Around the Church First Installment

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Our parish is the result of dedicated priests and parish members throughout the years. None of us were members when the parish was established in 1911.  Many were not members when the current church building was dedicated in 1940.   Changes have been made to the church since that dedication – statues, floors and communion rails were removed; a new altar and statues were added.

This is the first of a series of articles about St. Bernardine church.  The articles are intended to provide some background on the journey to the parish family we have today.  The sources of information for these articles were the Jubilee books, the Church Dedication book, and past issues of the Chimes.

The Church Building

In 1911, the first mass for our parish was celebrated in Vogel’s Lodge Hall at the corner of Harrison and Harlem.  Soon after, the church purchased several lots at the corner of Harrison and Marengo.  A temporary portable building, dubbed the ‘Ark’ was obtained from Resurrection Parish on the northwest side of Chicago and moved to the new property by Henry Mohr’s coal wagons.  In 1915, a school-church building was built.  The church occupied the ground floor of the building.  The church stayed there until the current church was opened in 1940.

                                 

Vogel’s Lodge Hall                                                                    The “Ark”

 

Panoramic view of the church in the ground floor of the school, contributed by Dorothy Lambke

Planning for the ‘new’ church and rectory started in 1936.  The church and rectory are a Spanish Mission architecture designed by the firm of McCarthy, Smith & Eppig.  This firm, which designed many churches, were also the architects of St. Giles Church in Oak Park.  The general contractor was the firm of A. Twardowski Construction Co. of Chicago.  The church opened on May 19, 1940.  The most Rev. Samuel A. Stritch, D.D, Archbishop of Chicago, led the dedication on November 10, 1940.  Parishioners bought ‘1 brick for the new church’ to help defray costs.

High above the entrance is a cross and niche that holds a statue.  The cross represents redemption.  The niche holds a statue of St. Bernardine of Sienna, the patron saint of the Parish.  St. Bernardine (1380-1444) was an Italian priest and Franciscan missionary.  He became a saint in 1450, six years after he died.  His feast day is May 20.  The original statue was the gift of Zimmerman & Son of Forest Park; it was restored due to the generosity of the Schawel family in the last 20 years.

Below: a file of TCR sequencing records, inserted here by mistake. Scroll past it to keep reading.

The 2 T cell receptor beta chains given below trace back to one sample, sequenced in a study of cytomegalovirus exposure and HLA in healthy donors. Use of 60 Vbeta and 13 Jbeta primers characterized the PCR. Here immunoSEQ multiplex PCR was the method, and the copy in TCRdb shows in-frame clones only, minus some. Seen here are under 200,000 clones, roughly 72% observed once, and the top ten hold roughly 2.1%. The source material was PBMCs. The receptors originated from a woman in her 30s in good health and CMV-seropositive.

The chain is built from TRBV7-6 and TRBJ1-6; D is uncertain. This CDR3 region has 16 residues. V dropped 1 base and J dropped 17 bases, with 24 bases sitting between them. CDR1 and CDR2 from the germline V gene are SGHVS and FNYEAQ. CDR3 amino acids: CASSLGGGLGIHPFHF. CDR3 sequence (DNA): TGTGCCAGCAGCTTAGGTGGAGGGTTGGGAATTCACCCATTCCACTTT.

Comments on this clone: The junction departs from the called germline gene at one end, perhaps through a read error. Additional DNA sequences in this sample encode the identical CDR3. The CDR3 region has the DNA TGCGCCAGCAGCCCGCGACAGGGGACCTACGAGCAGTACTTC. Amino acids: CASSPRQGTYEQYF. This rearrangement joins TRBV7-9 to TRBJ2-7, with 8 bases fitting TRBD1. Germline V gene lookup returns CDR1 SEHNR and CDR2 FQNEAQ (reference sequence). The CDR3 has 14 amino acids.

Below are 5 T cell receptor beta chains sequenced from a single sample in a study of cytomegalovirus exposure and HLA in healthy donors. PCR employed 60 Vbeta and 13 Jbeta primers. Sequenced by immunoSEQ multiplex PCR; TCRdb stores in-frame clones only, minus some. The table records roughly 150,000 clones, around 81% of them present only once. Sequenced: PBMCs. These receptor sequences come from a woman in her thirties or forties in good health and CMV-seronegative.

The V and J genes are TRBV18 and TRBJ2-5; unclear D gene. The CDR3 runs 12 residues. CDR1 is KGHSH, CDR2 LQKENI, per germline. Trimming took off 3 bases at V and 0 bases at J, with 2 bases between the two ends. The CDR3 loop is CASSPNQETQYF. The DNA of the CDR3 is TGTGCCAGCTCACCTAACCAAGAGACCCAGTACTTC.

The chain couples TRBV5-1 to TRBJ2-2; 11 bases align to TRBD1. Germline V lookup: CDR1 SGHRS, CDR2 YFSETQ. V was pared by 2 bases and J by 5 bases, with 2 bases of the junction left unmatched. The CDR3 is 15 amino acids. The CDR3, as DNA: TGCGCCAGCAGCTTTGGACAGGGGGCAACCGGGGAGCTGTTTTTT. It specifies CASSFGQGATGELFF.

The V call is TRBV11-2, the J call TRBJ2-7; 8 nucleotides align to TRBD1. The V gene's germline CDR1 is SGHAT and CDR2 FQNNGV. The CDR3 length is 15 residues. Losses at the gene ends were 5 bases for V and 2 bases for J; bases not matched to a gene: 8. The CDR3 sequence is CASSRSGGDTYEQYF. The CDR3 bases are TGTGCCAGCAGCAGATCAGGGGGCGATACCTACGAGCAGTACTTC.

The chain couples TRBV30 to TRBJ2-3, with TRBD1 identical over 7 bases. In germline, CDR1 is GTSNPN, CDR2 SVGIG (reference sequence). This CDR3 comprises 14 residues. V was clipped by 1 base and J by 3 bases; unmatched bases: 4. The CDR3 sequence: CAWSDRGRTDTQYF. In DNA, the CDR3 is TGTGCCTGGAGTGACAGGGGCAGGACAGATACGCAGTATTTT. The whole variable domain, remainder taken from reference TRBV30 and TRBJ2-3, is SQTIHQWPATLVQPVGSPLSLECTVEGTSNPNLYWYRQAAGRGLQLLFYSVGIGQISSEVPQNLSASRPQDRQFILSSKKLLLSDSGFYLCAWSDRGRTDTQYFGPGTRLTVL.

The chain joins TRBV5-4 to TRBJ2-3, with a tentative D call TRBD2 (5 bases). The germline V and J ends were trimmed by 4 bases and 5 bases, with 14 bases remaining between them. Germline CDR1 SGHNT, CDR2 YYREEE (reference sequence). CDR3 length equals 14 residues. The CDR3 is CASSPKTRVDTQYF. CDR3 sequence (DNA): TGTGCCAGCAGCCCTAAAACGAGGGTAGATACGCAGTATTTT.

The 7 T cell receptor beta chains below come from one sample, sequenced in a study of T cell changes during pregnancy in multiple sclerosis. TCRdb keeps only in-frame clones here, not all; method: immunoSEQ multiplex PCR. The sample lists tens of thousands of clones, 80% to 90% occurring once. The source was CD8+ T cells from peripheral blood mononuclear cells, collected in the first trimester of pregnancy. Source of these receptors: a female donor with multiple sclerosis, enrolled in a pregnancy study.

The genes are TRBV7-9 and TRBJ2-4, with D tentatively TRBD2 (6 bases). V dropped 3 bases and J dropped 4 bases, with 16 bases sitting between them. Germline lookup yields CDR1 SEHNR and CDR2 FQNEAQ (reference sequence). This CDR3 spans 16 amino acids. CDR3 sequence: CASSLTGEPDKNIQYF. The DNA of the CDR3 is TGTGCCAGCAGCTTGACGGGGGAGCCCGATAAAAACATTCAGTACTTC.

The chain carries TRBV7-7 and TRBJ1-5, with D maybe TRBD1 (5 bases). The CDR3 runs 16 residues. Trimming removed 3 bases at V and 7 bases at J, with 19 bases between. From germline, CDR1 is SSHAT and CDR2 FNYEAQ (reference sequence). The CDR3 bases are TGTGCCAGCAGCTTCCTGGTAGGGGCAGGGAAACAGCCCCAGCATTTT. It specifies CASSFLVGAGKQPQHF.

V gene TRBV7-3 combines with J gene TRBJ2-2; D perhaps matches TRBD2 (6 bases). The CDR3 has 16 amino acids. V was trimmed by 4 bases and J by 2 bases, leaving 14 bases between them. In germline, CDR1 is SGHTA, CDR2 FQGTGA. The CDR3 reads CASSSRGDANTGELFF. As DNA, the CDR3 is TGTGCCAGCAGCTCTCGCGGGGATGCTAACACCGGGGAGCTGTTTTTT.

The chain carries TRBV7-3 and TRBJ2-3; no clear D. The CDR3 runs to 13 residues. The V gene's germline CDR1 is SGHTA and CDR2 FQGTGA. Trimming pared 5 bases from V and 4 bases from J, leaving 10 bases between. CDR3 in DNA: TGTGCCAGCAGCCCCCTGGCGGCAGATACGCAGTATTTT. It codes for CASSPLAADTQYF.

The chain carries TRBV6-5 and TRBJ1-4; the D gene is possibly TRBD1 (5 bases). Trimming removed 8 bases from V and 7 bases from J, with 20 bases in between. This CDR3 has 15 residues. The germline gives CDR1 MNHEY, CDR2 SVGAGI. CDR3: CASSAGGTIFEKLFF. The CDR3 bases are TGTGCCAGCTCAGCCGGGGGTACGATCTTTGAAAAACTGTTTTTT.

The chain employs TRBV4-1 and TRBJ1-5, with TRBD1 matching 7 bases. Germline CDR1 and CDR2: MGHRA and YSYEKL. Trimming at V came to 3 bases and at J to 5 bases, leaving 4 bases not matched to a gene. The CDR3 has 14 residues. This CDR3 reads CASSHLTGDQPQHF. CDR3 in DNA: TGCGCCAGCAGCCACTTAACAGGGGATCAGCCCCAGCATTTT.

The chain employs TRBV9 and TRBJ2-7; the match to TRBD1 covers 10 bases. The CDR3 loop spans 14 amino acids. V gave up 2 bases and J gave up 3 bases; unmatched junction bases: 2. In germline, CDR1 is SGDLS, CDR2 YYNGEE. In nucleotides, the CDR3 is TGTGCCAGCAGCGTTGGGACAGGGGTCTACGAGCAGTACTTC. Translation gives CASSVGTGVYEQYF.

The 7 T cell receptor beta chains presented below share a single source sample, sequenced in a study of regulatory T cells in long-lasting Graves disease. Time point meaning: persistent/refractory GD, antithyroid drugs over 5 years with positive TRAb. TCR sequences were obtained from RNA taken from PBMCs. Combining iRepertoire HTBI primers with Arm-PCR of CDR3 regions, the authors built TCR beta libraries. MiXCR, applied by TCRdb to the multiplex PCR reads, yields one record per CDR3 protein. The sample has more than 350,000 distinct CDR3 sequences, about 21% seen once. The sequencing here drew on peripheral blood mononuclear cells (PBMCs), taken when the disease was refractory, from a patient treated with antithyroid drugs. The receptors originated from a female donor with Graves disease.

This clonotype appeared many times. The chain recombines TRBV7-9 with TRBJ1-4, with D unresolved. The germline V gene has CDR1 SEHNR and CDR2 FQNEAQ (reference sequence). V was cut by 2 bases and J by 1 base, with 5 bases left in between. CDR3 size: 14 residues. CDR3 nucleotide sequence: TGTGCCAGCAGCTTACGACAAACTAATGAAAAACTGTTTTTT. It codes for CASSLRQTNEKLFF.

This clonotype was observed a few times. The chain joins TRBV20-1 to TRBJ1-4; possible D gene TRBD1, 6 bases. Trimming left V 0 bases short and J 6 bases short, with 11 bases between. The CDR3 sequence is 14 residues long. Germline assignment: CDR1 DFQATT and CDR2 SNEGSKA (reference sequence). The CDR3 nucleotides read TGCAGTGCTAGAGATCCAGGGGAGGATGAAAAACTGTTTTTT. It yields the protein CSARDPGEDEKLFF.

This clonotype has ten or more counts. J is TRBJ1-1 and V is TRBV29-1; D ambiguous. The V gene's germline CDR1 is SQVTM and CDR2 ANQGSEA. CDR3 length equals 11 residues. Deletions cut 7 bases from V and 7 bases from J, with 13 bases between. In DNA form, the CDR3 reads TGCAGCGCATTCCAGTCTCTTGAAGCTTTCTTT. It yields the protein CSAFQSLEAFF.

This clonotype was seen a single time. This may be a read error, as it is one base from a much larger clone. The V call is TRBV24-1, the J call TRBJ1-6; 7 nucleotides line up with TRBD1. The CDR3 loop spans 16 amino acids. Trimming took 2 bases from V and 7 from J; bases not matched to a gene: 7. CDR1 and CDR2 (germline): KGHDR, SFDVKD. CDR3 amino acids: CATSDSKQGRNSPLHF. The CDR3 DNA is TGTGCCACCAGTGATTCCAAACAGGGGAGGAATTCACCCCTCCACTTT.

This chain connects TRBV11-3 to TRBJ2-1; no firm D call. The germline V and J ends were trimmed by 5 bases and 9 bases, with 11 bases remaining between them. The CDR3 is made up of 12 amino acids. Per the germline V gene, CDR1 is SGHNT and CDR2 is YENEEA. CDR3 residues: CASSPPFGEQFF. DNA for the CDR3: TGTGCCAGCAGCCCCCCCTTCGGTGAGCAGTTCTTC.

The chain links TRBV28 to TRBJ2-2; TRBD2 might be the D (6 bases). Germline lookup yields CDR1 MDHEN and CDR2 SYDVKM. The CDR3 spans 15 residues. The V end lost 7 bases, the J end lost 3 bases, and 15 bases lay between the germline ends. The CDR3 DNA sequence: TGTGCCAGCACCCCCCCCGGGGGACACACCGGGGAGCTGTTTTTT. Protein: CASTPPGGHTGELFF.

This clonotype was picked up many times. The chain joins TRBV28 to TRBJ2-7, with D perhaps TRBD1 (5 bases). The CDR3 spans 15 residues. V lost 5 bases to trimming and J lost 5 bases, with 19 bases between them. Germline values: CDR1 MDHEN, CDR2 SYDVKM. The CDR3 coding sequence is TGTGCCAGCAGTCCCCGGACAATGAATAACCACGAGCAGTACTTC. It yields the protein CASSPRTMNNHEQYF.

Just below the niche is a window flanked by two coats of arms.   These are symbols of the ecclesiastical authorities when the church was built.  The stone-carved coat of arms of Pope Pius XII, the Holy Father when the church was dedicated, which includes the Cross and the Crown, representing Salvation and Victory.  The other is the coat of arms of the late Cardinal Archbishop Stritch of Chicago.

      

1) Monsignor Wagener breaking ground on the new church, Easter 1939   2) Above the entrance to the church

The Rectory

The first rectory was a partially erected two-story building.  It was purchased in 1916 by our second pastor, Rev. Louis J. Maiworm.  It was located at 7232 Harrison St. and previously owned by A. Roos and Sons.  Parishioners, and friends of the parish, helped complete the house.  This building served as the rectory until 1936.

With plans to build a new church and rectory, the decision was made to build the rectory first since the old one was located at the site of the current church.  Ground was broken for the rectory in the spring of 1936 and it was completed in November of that year.  The old rectory was eventually torn down, after attempts to sell it failed, so the current church could be built.